Here’s What it’s like to be an Immigrant and Move to Pittsburgh on a Work Visa

Below is an excerpt from a PublicSource article featuring Angélica Ocampo, President and CEO of the World Affairs Council. Click here to read the complete article by Mila Sanina, Executive Director, PublicSource.

Angélica Ocampo almost deleted the email that would ultimately lead her to Pittsburgh, to a big job at the World Affairs Council and a new path for her 16-year-old daughter.

angelica3A native of Argentina, Angélica worked in New York City at the time as the executive director of Worldfund, a nonprofit focusing on development of teachers in Latin America. She remembers that evening, how she was on a train on her way from work, cleaning her mailbox.

Delete. Delete. Delete.

Then followed a message that she almost committed to trash, something from a recruiter about a job in Pittsburgh, the city she never heard of before. She saved it for later. And then forgot about it. Until a week later, a friend who used to work in Silicon Valley told her, “There is interesting stuff going on in Pittsburgh. You should check it out.”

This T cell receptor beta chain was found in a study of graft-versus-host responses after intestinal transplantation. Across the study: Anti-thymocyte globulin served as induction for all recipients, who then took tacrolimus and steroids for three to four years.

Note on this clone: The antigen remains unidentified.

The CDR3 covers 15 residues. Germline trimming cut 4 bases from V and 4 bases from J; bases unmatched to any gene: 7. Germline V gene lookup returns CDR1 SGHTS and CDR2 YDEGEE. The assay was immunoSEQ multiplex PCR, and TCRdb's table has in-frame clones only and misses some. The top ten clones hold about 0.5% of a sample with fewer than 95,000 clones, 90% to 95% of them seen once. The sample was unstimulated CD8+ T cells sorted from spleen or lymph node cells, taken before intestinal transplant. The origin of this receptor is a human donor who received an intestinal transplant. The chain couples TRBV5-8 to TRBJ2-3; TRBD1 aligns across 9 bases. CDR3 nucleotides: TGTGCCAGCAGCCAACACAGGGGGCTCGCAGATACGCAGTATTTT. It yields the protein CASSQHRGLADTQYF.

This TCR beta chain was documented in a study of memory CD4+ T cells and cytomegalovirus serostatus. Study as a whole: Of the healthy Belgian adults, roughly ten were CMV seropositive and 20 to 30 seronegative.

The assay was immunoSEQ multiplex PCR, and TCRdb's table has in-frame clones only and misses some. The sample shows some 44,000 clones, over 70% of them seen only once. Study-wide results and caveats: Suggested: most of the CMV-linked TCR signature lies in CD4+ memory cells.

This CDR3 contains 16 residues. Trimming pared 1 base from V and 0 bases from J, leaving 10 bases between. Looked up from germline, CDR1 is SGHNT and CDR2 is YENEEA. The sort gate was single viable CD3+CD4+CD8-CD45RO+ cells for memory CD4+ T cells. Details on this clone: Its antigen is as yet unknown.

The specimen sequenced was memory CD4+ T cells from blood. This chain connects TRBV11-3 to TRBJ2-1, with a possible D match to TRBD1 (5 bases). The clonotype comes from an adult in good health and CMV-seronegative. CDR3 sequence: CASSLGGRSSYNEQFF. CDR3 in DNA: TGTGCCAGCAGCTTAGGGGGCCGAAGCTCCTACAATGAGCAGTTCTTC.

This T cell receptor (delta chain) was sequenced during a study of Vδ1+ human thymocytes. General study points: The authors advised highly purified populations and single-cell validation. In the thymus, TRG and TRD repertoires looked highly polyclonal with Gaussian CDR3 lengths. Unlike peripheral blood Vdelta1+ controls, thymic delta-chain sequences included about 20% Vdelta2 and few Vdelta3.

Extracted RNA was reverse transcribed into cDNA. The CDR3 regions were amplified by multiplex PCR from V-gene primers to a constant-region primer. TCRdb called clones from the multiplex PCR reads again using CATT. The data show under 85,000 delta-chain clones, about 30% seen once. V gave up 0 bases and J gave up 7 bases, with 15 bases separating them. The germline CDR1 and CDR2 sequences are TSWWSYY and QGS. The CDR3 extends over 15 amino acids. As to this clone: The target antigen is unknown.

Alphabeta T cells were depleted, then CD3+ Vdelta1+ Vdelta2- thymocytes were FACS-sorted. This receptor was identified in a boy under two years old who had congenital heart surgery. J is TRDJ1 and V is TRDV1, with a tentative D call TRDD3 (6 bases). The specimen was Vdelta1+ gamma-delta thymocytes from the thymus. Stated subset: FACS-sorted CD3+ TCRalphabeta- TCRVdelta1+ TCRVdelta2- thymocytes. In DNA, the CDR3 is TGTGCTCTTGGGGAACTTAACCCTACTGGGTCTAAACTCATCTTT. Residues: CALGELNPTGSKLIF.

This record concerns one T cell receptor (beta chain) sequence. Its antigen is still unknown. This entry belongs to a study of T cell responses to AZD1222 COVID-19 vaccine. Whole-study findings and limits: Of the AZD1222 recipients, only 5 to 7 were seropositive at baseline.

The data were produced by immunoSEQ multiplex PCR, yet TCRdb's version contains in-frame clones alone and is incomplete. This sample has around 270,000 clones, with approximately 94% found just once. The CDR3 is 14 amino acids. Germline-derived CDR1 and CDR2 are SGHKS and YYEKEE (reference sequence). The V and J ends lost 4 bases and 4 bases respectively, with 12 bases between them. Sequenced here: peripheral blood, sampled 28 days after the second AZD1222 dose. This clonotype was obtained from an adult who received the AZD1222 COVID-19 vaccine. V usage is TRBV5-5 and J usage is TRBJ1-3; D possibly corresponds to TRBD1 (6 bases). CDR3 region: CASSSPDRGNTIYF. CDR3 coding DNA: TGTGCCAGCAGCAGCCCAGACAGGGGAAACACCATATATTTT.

And she did. Angélica remembers her first few visits while she was interviewing for the CEO position at the World Affairs Council. How taxi drivers and concierges and waiters whom she asked about the city were its best ambassadors and cheerleaders. How the city was green and friendly. How they said it’s a great place to grow a family, which sounded like an appealing argument for a single mom.

It will be later that she would see veiled signs of how foreign to diversity Pittsburgh was. It will be later that Angélica will hear someone suggest to her that she may want to take accent reduction classes. “I thought it was a joke. I didn’t know what to say.”

But challenges do not have a paralyzing effect on her. In fact, they are a driving force.